- mation [registering one’s seeing-as], you are also thinking
- of what you see.//Hence the flashing of an aspect on us
- seems half visual experience, half thought”.
3.2. Seeing-as: “The fat old guide made eyes” (l. 44)
- Suspension (See/consider/think/imagine N first as X, now as Y): Large Bad Picture: “it’s hard to say what brought them [ships] there, commerce or contemplation” (l. 32); The Armadillo: “it’s hard/to tell them [fire balloons] from the stars—/planets, that is—the tinted ones” (ll. 12–14); Paris, 7 a.m.: “It is like introspection/to stare inside [the courtyard], or retrospection” (ll. 13–14); The Monument: “It may be solid, may be hollow” (l. 70), and “It is the beginning of a painting,/ a piece of sculpture, or poem, or monument” (ll. 76–77); From the Country to the City: “shining wires seem to be flying sidewise./Are they birds?” (l. 22); The Gentleman of Shalott: “But he’s in doubt/as to which side’s in or out” (ll. 24–25); Arrival at Santos: “and—who knows?—self-pitying mountains” (l. 3).
- Recorded Realization (See how what was seen/heard as X is Y): In the Waiting Room: “Suddenly, from inside,/came an oh! of pain/—Aunt Consuelo’s voice—…/What took me/completely by surprise/ was that it was me:/ my voice, in my mouth;” Crusoe in England: “The folds of lava, running out to sea/ would hiss. I’d turn. And then they’d prove/ to be more turtles;” The Bight: “how sheer the water is/…Absorbing, rather than being absorbed;” Songs for a Colored Singer: “and what curious flower or fruit/ will grow from that conspiring root?//Fruit or flower? It is a face./Yes, a face.”
- Meditation or Wonder: (See/contemplate a divided X as unified, a unified Y as divided): In the Waiting Room: “What similarities—/boots, hands, the family voice…/held us all together/or made us all just one?” Poem: “His barn backed on that meadow. There it is,/titanium white, one dab.”
- Contrariness, Contradiction (seeming or real), or Confusion: (See X as alter-X): “ticking loud on one stalled second;” The Bight: “The birds are outsize;” Twelfth Morning; or What You Will: “He’s [the horse is] bigger than the house. The force of/ personality, or is perspective dozing?” Crusoe in England: “I’d think that if they [volcanoes] were the size/I thought volcanoes should be, then I had/become a giant;” “I’d dream of things/like slitting a baby’s throat, mistaking it/for a baby goat;” A Summer’s Dream: “The giant with the stammer/was the landlady’s son;” At the Fishhouses: “up the long ramp/descending into the water;” The Bight: “awful but cheerful;” Arrival at Santos: “a strange and ancient craft, flying a strange and brilliant rag./So that’s the flag” (ll. 14–15).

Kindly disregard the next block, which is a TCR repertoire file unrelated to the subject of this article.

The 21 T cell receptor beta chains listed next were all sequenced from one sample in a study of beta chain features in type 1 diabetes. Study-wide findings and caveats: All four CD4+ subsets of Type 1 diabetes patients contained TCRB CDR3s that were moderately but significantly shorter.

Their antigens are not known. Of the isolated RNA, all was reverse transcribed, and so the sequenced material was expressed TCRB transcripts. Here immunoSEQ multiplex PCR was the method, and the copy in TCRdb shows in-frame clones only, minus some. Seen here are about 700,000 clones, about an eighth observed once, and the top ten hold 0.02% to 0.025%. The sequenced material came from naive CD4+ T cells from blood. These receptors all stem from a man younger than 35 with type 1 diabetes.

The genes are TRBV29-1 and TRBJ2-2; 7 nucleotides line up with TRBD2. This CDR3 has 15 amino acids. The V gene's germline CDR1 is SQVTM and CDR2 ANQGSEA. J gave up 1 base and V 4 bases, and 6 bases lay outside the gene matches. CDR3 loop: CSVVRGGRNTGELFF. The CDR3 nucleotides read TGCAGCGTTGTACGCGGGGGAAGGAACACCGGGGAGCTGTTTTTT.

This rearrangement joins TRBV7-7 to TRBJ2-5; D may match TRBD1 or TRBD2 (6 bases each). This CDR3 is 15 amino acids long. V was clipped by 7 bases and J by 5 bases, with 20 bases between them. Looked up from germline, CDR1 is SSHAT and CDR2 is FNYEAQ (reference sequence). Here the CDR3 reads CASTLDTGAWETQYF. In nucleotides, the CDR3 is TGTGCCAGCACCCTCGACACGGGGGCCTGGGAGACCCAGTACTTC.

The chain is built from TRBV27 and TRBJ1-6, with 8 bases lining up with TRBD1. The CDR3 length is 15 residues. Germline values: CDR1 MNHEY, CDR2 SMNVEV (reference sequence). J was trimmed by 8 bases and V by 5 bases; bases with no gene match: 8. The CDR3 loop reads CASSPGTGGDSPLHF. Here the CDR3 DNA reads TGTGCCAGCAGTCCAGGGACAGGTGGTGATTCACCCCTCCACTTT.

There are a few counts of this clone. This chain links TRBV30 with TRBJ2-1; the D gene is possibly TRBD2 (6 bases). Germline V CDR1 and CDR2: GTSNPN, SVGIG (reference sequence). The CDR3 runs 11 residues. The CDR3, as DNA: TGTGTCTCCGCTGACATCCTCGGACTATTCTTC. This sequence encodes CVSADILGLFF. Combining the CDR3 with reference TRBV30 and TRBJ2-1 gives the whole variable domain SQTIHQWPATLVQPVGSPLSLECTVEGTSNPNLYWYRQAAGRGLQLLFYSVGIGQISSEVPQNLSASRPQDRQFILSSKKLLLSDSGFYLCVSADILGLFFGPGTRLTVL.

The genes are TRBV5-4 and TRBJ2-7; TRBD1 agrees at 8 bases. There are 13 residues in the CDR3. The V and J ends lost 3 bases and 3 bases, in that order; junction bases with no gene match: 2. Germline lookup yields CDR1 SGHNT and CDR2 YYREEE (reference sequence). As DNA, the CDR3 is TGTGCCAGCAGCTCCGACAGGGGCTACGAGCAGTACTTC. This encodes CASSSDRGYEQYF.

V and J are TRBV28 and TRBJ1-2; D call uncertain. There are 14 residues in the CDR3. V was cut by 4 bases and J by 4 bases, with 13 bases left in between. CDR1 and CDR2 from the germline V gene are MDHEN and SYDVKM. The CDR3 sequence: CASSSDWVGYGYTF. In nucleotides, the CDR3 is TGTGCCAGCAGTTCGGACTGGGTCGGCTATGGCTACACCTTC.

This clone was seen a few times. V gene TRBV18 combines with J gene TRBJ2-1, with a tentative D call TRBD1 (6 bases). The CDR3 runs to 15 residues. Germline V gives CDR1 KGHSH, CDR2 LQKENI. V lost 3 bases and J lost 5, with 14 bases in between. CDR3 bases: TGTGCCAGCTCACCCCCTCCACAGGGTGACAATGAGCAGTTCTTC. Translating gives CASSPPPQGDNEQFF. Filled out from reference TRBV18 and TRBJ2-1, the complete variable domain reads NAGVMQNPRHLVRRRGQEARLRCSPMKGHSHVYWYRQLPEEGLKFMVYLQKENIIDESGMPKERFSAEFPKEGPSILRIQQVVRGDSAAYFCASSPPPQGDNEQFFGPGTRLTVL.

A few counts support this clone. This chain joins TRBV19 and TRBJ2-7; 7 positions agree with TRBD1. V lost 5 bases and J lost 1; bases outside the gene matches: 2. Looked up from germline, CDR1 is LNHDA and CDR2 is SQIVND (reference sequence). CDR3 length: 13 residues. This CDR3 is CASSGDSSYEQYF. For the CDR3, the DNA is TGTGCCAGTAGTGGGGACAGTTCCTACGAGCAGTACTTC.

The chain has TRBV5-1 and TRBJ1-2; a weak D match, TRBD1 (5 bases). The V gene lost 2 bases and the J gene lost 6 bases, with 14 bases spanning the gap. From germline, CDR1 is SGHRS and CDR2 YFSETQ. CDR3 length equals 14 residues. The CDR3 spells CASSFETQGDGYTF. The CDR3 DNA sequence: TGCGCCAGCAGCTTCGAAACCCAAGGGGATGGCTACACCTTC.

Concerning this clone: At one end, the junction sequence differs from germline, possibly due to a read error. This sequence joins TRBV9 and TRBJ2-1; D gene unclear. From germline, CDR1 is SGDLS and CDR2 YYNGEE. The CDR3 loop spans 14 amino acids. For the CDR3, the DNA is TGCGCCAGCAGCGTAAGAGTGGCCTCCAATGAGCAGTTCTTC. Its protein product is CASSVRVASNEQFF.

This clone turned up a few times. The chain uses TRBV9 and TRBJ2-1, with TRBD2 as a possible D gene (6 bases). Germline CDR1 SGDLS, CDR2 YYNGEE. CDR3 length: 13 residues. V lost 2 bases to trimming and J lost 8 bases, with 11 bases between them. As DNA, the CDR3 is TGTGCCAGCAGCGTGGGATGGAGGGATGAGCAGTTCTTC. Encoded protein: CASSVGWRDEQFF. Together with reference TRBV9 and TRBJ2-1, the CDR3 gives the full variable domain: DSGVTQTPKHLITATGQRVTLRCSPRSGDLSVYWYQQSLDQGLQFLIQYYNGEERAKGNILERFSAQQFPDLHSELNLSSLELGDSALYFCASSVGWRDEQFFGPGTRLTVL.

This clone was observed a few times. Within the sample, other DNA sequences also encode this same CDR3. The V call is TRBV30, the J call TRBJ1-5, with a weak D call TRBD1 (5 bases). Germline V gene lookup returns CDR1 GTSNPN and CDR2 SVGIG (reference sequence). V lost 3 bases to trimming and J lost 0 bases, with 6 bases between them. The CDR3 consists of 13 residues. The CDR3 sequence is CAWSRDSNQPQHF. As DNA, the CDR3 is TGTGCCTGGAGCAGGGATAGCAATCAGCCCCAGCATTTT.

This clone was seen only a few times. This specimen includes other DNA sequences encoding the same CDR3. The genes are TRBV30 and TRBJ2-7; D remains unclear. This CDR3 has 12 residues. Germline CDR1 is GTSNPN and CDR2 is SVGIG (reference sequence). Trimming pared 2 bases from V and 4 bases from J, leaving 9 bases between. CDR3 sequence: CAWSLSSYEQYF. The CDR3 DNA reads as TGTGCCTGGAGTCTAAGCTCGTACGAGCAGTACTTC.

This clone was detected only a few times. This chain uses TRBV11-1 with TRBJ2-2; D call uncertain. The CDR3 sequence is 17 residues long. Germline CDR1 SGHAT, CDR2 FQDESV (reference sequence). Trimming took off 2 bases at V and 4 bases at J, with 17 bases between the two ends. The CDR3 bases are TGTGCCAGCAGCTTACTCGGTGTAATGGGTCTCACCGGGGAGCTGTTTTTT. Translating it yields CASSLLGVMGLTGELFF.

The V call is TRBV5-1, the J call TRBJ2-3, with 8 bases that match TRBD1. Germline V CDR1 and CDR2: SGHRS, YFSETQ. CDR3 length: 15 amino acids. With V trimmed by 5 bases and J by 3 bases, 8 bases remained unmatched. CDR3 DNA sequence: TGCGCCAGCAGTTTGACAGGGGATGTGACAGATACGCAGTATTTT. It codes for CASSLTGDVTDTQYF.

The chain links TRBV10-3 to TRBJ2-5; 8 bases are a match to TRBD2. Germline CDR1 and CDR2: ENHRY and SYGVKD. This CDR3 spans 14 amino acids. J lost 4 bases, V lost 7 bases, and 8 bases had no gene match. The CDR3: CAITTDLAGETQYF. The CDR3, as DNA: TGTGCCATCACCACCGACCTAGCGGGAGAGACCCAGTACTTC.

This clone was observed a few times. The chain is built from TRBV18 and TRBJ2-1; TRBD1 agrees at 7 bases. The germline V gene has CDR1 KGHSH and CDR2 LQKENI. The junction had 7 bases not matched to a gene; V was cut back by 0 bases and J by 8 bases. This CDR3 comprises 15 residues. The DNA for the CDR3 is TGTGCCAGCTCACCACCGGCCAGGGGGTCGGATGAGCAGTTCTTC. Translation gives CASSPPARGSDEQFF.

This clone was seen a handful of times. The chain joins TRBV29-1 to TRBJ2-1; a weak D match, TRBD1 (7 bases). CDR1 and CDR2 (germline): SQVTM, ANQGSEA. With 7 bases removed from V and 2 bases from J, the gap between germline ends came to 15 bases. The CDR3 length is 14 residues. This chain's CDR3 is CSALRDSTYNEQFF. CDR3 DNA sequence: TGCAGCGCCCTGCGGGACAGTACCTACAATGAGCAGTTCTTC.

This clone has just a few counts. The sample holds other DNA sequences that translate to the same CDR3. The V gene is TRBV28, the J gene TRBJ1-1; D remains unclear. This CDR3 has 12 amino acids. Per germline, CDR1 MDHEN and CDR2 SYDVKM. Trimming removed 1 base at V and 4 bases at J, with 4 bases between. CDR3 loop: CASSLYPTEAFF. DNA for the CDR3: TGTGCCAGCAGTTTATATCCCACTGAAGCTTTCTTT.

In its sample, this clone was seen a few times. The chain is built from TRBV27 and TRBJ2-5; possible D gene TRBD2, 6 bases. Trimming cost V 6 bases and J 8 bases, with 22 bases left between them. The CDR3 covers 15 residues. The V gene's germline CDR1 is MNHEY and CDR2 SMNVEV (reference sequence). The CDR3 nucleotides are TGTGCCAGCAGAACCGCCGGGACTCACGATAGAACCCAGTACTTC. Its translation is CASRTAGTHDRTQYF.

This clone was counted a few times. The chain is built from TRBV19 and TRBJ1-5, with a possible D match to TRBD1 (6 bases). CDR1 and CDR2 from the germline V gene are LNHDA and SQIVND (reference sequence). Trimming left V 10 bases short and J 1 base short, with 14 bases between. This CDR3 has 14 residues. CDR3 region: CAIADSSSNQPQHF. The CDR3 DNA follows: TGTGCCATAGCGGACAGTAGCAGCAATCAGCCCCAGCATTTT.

4. “Why Couldn’t We Have Seen?”
- For there exists a great divide between those, on the one side,
- who relate everything to a single central vision, one system, less
- or more coherent, in terms of which they understand, think and
- feel—a single, universal, organising principle in terms of which
- alone all that they are and say has significance—and, on the other
- hand, those who pursue many ends, often unrelated and even
- contradictory, connected, if at all, only in some de facto way, for
- some psychological or physiological cause, related by no moral or
- aesthetic principle.
- gifts and achievements are one thing, and his beliefs, and
- consequently his interpretation of his own achievement,
- another;…consequently his ideals have led him, and those
- whom his genius for persuasion has taken in, into a systematic
- misinterpretation of what he and others were doing or should be
- After twenty years I am unable to exhaust the line ‘And looked
- and looked our infant sight away,’ and I suspect that its secret
- has very much to do with the secret of Elizabeth Bishop’s poetry.
- Looking, or attention, will absorb the object [along] with its
4.1. “…‘and’ and ‘and’.”
- The broken, randomly spliced rhythm, the discreteness of its
- sentences, as well as the words “often” and “always,” suggest the
- episodic quality of the moments chronicled in the illustrations.
- They tell a story, apparently senseless, and in no particular order,
- which the poem later calls the story of “God’s spreading fingerprint.”55
- Anyway, that’s one way of looking at it.
- Not the only way, though.
4.2. “When dwelt upon, they all resolve themselves.”
- Sometimes, when we perceive things, we notice we are crossing
- back and forth between an inner world and a world out there, as
- if in a peculiar way perceptions resembled gifts exchanged back
- and forth between persons. Such mental activity is both inside
- and outside at the same moment, while we the perceivers stand
- between. Surely, if perceptions are neither active nor passive, they
- must acquire a grammatical form for their expression, a middle
- voice of some kind.”
- It was somewhere near there
- I saw what frightened me most of all:
- A holy grave, not looking particularly holy.
4.3. “Heavens, I recognize the place, I know it!”
- looked at it long enough to memorize it,
- our years apart. How strange. And it’s still loved,